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ORIGINAL ARTICLE

Off-label drugs use in neurology outpatient department: A prospective study at a tertiary care teaching hospital


1 Department of Pharmacology, Smt. NHL Municipal Medical College, Ahmedabad, Gujarat, India
2 Department of Neurology, Seth V.S. Hospital, Ahmedabad, Gujarat, India

Correspondence Address:
Kartik N Shah,
Department of Pharmacology, Smt. NHL Municipal Medical College, Ellisbridge, Ahmedabad - 380 006, Gujarat
India
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Source of Support: None, Conflict of Interest: None

DOI: 10.4103/picr.PICR_117_18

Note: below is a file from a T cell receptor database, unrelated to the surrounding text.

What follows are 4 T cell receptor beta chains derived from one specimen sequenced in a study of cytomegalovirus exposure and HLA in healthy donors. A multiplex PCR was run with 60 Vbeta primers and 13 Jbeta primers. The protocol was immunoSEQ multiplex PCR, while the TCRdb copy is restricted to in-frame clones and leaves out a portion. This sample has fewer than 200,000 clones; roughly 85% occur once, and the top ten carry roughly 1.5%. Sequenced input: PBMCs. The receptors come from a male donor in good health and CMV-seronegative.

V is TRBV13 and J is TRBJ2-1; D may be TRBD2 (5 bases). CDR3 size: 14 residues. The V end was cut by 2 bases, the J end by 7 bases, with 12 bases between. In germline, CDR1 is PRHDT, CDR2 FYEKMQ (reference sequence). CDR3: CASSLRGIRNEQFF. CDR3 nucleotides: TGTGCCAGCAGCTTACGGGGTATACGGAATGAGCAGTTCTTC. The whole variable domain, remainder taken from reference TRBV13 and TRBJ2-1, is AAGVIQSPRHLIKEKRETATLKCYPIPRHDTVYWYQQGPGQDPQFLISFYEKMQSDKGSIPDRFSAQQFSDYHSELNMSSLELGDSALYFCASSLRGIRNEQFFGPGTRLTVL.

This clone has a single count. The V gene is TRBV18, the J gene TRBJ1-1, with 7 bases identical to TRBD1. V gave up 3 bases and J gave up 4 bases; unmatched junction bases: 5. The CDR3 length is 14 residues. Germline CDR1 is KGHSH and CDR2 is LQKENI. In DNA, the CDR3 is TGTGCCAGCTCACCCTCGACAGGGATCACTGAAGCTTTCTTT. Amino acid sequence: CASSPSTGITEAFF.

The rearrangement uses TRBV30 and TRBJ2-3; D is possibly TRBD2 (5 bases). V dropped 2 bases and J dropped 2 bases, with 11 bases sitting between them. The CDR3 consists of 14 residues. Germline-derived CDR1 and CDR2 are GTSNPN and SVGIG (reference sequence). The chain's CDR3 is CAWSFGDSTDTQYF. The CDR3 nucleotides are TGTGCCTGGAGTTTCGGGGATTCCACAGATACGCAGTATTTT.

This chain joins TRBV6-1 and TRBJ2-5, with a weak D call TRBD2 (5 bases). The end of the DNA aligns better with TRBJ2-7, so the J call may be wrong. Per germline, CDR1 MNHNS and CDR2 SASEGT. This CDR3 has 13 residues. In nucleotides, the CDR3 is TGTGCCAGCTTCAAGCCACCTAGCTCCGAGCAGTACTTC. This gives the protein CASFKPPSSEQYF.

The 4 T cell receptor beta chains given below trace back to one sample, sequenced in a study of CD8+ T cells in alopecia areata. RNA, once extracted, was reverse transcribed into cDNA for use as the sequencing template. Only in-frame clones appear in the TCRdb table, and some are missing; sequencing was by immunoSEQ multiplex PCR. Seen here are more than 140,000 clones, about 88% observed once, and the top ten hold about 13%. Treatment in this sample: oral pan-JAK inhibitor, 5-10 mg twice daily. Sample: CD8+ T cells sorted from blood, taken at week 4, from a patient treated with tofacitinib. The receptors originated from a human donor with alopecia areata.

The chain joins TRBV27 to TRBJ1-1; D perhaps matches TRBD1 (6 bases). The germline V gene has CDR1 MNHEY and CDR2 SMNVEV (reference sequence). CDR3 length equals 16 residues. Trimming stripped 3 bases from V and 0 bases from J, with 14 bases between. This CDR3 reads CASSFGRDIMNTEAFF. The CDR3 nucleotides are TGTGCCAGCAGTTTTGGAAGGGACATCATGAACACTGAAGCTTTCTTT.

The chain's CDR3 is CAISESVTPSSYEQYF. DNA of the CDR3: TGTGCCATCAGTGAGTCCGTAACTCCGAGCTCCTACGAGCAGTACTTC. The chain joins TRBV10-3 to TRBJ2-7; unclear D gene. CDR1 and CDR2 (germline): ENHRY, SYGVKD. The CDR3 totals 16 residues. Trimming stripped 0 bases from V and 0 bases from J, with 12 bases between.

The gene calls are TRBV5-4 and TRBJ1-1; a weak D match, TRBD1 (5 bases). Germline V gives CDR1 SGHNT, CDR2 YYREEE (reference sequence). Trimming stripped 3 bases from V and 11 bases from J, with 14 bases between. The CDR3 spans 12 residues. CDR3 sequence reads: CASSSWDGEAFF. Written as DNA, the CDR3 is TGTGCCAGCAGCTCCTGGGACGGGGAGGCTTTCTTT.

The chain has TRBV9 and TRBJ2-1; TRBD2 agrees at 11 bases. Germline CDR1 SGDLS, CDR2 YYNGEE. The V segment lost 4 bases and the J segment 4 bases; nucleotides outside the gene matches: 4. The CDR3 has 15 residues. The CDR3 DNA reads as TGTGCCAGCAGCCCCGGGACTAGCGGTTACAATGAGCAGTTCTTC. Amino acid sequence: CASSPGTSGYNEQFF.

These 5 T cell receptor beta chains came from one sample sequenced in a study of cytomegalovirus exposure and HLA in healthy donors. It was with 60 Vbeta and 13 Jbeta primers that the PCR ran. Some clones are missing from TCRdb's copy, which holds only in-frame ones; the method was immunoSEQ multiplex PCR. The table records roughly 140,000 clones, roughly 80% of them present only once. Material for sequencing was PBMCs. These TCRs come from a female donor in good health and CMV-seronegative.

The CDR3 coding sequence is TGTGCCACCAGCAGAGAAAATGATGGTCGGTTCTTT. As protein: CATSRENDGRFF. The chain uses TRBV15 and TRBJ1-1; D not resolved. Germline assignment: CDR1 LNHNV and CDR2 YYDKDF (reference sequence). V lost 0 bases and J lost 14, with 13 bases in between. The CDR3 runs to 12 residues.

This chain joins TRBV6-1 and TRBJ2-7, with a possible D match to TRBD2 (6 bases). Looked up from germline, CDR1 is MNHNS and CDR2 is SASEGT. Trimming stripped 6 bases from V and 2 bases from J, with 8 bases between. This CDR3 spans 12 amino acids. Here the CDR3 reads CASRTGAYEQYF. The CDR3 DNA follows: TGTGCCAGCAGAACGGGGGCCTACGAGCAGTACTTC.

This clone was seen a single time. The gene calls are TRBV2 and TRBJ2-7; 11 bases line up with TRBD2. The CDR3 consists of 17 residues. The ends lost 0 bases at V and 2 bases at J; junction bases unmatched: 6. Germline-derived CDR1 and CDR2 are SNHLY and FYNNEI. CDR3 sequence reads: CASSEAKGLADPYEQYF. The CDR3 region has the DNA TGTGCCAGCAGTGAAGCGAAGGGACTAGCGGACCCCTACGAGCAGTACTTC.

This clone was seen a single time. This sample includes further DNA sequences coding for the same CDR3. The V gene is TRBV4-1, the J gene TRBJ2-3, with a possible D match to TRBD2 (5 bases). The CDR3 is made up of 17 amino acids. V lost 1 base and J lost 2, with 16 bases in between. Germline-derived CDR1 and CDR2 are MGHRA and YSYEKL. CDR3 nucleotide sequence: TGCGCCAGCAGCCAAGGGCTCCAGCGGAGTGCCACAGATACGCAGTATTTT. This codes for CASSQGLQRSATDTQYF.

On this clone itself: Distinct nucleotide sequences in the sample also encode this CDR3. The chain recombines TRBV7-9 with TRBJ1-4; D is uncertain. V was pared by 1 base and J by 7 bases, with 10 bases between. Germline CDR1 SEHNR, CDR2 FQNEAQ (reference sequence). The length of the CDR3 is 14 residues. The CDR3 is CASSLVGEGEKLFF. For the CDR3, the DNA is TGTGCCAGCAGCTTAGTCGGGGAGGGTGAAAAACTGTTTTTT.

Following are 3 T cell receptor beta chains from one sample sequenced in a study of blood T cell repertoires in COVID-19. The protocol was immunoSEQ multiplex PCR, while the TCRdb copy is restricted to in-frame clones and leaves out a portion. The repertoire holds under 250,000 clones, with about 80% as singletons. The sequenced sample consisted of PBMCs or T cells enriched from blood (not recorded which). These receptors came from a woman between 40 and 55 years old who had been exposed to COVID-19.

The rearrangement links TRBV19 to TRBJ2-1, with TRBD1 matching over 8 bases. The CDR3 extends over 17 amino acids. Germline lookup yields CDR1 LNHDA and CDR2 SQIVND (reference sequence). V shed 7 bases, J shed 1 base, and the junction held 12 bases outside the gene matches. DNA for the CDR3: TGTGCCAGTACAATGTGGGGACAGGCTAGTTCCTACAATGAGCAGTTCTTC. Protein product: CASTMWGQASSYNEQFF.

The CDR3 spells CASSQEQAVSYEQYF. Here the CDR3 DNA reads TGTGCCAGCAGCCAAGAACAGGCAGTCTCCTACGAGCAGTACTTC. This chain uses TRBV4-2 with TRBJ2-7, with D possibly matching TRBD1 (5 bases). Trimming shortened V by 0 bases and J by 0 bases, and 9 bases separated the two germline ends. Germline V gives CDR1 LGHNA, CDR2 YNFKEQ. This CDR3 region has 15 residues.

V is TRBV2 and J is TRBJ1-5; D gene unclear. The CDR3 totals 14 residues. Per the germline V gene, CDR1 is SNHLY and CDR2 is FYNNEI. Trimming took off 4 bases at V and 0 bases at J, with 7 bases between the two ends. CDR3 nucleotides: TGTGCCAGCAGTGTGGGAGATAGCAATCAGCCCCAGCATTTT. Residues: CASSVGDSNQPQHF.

Background: Off-label drug use refers to any use of an approved or cleared drug that is not included in that product's approved labeling or cleared indications for use. It may be in terms of indication, age group, dosage, or route of administration. Off-label drug prescriptions are common neurology practice. Aim: The aim of the study is to evaluate the prevalence pattern of off-label drug use in neurology. Subjects and Methods: A prospective, observational, cross-sectional study was carried out in the neurology outpatient department of tertiary care teaching hospital. Data of patients above 18 years were recorded after obtaining their informed consent. The National Formulary of India (NFI) and British National Formulary (BNF) guidelines were used as tools for evaluation of the prevalence of off-label drug use. Results: A total of 709 drugs were recorded from the prescription data of 205 patients collected in the duration of 2 months. The results reported 145 (20.45%) and 317 (44.71%) drugs as off-label as per the NFI and BNF, respectively. Prescriptions with minimum 1 off-label drug use were 78.05% – BNF and 46.83% – NFI. The indication was one of the most common causes of drugs being off-label. Out of the total 317 off-label drug uses reported, 84 were unlicensed drug use as per the BNF. There is strong and positive correlation established between the age of the patients, number of drugs prescribed, and total off-label drugs prescribed per patient in the given study. The most common off-label drug use noted was with clonazepam and amitriptyline. Conclusion: Off-label prescriptions practice is common in the field of neurology.
    
 

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